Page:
Participation in the democratic life of any community is about more than voting or standing for election, although these are important elements. Participation and active citizenship are about having the right, the means, the space and the opportunity and where necessary the support to participate in and influence decisions and engage in actions and activities so as to contribute to building a better society. Inherent in all definitions of youth participation are young people who have agency, form opinions, act and exert influence. The right of a young person to express their views in all matters affecting them is enshrined in a fundamental right — not only at the constitutional level, but also, for those aged Under-18, in the United Nations Convention on the Rights of the Child, the most widely ratified international treaty in history. Youth participation involves both “spaces” where young people can express their views and opinions but also opportunities for decision makers to listen to those views and opinions and to take them into account. Youth participation is relevant to individual young people when decisions are being made about an aspect of a young person’s life. For example, their health and their education. It is relevant to young people collectively when decisions impact on many young people, adhering to this avoids what is known as the paradox of youth participation.
Under what has been termed the “paradox of youth participation”, alongside the decrease in formal or conventional forms of participation such as voting and membership of political parties in recent years there has been an increase in informal or unconventional forms of participation. Unconventional forms of political participation include activities but not limited to signing petitions or participating in political demonstrations, which are outside the electoral process or formal political institutions. Much research indicates that young people are far from apathetic, but they are participating more in non-conventional ways. The problem, therefore, is with an over-simplified conception of political participation, one that focuses exclusively on conventional politics and does not see the many other ways in which young people engage with, and participate in, the world around them which policy makers are either “unfond” of or entirely anonymous to them in terms of exposure.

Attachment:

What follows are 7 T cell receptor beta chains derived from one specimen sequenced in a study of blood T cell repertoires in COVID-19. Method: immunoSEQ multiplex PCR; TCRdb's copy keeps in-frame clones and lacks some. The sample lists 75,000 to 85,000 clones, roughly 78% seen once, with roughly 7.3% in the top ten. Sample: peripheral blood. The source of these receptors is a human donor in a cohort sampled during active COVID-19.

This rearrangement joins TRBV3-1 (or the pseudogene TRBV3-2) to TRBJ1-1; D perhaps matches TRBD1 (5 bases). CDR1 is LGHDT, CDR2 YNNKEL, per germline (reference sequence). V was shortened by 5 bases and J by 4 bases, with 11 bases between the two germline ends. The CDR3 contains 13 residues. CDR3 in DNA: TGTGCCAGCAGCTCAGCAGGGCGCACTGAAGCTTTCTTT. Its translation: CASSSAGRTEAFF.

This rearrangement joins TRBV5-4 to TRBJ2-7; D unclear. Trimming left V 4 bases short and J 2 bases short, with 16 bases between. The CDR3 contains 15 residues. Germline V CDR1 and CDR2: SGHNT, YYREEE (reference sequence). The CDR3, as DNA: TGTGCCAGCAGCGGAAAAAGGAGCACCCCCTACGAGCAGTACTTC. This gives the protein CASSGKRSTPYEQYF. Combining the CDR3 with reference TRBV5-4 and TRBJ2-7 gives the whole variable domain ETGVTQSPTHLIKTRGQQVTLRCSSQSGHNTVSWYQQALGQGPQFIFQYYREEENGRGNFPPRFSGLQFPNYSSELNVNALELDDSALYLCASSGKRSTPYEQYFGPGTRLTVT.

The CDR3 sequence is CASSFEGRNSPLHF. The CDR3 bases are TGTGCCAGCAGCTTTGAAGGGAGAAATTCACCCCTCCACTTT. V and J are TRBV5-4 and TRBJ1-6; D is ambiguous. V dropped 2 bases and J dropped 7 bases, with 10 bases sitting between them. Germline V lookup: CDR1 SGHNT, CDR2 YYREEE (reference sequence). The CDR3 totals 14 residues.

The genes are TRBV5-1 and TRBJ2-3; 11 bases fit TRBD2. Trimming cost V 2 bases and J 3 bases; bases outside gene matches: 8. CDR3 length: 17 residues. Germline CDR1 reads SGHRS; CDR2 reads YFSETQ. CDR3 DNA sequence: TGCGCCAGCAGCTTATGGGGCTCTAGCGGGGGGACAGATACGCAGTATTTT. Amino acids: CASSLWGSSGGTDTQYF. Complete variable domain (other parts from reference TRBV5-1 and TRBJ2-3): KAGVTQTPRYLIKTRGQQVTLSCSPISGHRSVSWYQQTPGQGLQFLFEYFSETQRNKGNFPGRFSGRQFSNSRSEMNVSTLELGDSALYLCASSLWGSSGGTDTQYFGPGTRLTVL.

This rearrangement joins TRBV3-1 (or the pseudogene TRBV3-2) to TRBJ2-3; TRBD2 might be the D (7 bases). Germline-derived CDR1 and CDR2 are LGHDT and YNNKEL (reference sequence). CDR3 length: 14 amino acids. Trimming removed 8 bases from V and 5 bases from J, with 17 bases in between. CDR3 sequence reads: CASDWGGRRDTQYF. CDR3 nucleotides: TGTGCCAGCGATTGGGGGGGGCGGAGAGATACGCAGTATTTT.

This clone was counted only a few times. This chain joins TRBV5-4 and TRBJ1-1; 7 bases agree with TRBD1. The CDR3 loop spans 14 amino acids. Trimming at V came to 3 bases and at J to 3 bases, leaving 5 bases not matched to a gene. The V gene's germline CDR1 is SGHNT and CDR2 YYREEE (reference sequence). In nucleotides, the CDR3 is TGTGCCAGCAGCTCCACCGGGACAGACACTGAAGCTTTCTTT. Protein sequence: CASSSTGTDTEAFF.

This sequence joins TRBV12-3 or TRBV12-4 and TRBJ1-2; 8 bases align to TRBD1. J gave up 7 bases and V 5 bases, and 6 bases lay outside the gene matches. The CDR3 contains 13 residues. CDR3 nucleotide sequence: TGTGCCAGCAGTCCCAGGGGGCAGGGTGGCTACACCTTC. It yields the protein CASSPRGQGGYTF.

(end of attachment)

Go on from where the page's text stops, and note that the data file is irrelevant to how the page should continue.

Perennial problems for young people as well as adults are the obstacles to participation that some people face because of their age, gender, race, religion, sexual orientation, abilities, geographic location and their socio-economic status. Young people are not a homogeneous group. They are as diverse as adults and have variable access to decision-making processes as well as competing political interests. For young people, the risks of exclusion are particularly pronounced as they are in a transitional period in their lives: to adulthood, to autonomy and to independence. Young people who face these different and often more difficult obstacles because of their background (for example, their socio-economic status, educational possibilities) have fewer opportunities to participate in decision making.
Globalisation and an ever-expanding virtual world are generating further diversity. With this increasing diversity, it is even more necessary to expand the concepts of participation and democratic citizenship beyond conventional forms of identifying and nudging youth participation in decision making. There is more to democracy than formal institutions and there is more to political participation than voting and supporting parties.